Iraq: al-Qaeda plot to spark Kurdish conflict?

A suicide bomber blew himself up at a funeral for the father of a Kurdish regional government official in northern Iraq’s Diyala province March 23, killing 25 people and wounding 45. The bombing in the town of Jalawla underscores the dangers Iraq still faces from militants, even as overall violence falls to levels not seen since mid-2003 and the US prepares to withdraw combat troops by Aug 31, 2010. Jalawla is a mostly Kurdish town, and the Kurdish regional government in a dispute with Iraq’s central government over who should control the area.

Jalawla lies on the disputed border of the Kurdish autonomous zone and was one of several towns that saw tense standoffs between Iraqi central government forces and Kurdish peshmerga fighters last year. By bombing a Kurdish event, militants could be trying to spark ethnic conflict between Arabs and Kurds, just as al-Qaeda in Iraq provoked a conflict between Sunnis and Shi’ite Arabs in 2006 and nearly tore Iraq apart.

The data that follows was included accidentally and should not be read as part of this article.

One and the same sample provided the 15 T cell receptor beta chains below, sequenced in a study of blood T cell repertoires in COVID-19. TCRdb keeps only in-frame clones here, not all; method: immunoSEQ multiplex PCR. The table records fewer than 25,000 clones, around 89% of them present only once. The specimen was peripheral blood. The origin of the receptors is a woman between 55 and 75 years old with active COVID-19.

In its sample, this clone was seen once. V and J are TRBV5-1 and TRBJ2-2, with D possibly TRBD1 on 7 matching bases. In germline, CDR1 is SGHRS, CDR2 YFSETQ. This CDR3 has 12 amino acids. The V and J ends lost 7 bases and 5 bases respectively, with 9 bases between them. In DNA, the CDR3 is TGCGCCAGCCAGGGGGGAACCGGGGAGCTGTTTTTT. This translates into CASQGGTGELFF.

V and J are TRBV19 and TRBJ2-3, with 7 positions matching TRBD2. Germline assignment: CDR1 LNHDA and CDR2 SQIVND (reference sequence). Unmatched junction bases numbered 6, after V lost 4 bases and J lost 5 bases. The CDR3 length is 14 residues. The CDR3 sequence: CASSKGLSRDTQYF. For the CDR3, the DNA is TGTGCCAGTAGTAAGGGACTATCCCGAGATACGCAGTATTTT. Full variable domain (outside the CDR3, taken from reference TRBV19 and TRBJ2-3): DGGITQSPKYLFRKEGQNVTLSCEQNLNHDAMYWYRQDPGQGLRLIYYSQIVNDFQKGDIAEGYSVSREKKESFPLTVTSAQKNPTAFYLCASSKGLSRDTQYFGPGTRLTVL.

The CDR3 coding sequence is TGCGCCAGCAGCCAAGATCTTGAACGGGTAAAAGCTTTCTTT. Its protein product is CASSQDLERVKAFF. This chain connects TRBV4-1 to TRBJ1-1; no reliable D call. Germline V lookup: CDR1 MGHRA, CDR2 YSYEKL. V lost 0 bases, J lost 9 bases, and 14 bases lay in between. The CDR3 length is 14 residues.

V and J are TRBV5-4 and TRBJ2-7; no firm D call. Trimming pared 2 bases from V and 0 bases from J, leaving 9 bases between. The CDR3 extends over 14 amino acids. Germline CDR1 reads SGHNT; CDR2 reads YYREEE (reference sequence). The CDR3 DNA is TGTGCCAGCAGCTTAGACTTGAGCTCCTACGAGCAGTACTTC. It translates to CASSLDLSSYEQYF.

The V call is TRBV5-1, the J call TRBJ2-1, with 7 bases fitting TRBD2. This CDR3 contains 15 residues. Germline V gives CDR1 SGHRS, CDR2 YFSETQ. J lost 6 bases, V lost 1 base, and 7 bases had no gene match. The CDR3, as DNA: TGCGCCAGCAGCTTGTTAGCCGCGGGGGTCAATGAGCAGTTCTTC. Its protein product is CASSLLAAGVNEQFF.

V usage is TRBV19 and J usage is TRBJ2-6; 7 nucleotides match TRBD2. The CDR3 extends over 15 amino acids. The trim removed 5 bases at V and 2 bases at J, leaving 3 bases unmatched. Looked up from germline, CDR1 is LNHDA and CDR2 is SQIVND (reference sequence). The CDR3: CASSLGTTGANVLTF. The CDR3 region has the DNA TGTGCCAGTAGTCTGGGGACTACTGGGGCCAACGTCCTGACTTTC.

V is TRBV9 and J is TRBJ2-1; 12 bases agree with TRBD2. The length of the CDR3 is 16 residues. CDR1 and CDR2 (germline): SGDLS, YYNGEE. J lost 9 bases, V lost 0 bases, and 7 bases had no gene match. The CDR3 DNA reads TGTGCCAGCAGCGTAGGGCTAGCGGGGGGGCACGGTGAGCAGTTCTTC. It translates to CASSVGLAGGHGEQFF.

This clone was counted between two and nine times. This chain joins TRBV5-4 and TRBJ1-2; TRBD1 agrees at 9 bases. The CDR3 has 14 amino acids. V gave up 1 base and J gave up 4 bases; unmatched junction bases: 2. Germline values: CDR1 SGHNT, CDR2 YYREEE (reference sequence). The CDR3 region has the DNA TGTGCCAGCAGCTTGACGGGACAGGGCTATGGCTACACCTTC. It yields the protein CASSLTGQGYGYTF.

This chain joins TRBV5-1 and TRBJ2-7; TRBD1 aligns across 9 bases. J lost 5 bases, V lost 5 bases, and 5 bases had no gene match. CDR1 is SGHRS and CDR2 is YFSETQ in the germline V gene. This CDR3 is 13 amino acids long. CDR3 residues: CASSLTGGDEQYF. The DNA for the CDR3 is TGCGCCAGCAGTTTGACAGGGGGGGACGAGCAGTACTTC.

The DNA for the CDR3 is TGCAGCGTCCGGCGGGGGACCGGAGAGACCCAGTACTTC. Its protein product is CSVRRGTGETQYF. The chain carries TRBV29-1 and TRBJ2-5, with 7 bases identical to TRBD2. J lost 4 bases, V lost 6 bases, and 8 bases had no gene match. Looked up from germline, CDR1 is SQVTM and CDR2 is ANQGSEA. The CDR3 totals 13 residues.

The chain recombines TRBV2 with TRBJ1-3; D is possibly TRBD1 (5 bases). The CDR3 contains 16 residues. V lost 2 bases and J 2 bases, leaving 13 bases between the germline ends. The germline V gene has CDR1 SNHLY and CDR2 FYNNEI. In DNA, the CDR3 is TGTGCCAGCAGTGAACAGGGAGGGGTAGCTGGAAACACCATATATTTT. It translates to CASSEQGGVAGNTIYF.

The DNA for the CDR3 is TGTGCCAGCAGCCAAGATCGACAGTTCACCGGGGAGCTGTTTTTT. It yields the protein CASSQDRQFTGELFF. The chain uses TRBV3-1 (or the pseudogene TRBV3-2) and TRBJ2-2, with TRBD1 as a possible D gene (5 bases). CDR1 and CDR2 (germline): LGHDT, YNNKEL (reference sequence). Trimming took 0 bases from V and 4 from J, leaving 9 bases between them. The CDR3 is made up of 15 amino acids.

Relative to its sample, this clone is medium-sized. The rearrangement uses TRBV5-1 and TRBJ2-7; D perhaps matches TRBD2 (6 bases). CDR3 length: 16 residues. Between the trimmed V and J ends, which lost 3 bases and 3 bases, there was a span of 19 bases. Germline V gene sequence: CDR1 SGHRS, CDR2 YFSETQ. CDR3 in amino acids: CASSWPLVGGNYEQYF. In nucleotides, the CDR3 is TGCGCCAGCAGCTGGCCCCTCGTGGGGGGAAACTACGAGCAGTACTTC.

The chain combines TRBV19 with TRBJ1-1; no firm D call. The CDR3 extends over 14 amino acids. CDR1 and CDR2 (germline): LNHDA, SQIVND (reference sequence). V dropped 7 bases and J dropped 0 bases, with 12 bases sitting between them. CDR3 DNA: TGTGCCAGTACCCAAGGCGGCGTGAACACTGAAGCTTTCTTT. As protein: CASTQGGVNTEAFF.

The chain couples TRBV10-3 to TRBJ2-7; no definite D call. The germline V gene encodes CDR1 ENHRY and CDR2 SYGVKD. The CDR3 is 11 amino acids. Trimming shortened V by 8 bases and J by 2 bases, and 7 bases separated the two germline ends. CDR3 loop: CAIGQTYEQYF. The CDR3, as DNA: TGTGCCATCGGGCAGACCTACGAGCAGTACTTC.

Earlier on March 23 a bomb at a west Baghdad bus terminal killed nine civilians and wounded 23, Iraqi police said. It was the second bomb attack this month in the predominantly Sunni Arab district of Abu Ghraib. (Arab Times, Kuwait, CNN, March 23)

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